Wednesday, 21 August 2019

More in our interview series on the state of journalism in Nova Scotia. I talk with APTN’s Angel Moore about doing journalism for a mostly Indigenous audience. “It’s not my job to change preconceptions. It’s my job to tell stories about the community for the community. However, when I’m writing a story, the potential negative comments and the racist comments on social media are always on my mind. I’m very aware and I’m very careful of that.”

In a few days our government is planning to deport another Somali refugee who never got his citizenship because of government neglect. Abdilahi Elmi came to Canada as a refugee at age 10. At 13, Ontario Child Welfare apprehended Elmi from his mother. At that point child welfare was the only entity that could legally apply for Elmi’s citizenship—it never did.

While many Nova Scotians were preparing to watch the Perseid meteor showers, some 25 Haligonians gathered in a backyard to hear Michael Lynk, the UN’s Special Rapporteur on the situation of human rights in the Palestinian Territory, discuss what’s going on in Gaza, and in Palestine/Israel.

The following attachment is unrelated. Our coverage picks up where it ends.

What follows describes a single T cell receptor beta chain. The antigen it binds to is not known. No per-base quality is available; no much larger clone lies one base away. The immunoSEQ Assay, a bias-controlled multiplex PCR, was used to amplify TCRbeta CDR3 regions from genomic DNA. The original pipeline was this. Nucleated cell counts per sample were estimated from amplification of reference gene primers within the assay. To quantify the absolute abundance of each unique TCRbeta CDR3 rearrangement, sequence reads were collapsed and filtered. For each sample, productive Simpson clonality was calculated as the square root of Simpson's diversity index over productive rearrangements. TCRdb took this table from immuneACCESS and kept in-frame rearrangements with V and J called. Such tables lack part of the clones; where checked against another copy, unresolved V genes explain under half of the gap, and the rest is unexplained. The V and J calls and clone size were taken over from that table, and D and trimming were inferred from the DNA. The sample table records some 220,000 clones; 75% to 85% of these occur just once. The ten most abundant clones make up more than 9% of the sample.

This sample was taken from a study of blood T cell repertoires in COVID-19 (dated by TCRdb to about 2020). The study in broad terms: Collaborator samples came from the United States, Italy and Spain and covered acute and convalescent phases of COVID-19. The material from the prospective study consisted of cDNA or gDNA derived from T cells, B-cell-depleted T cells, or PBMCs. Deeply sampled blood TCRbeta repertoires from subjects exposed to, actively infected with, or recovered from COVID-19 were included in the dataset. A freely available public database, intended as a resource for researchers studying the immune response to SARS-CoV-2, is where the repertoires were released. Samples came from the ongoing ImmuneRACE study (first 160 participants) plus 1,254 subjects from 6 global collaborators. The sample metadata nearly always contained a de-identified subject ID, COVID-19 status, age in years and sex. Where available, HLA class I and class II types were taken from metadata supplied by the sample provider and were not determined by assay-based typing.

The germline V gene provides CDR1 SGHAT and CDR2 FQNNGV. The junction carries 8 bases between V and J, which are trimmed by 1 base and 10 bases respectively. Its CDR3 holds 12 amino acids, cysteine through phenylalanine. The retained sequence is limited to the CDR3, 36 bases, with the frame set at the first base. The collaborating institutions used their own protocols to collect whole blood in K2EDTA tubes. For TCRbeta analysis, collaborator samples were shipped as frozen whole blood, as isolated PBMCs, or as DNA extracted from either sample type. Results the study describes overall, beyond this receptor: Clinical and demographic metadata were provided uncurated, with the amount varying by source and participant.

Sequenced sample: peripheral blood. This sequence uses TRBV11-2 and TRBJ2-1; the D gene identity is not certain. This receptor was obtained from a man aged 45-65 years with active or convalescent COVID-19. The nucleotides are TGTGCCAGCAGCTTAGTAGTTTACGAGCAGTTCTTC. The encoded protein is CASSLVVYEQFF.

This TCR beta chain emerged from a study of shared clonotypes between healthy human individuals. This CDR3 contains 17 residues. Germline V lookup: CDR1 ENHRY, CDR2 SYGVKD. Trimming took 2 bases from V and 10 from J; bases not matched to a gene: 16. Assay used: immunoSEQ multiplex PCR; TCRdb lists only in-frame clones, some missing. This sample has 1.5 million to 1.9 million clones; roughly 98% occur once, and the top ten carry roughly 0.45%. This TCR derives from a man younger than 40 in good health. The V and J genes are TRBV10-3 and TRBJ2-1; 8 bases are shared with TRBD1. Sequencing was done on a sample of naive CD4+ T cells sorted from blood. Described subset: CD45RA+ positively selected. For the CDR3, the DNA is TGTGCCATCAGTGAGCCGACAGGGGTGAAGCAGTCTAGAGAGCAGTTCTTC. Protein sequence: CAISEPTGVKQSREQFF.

Here is yet another story by Kendall Worth about housing and poverty. Rose has learning disabilities and may have to move out of the place she loves as it is becoming more difficult for her ageing parents to support her.

I interviewed Joan Baxter, author of The Mill, and all round excellent reporter. We talked to Joan about bringing her African experience to Nova Scotia, what’s good and not so good about journalism here, the dangers of too much skepticism, the walls governments build around information, why give up your weekend to sit behind a computer, and much more. “That’s the very long story about how I got to be old and cranky,” Baxter said.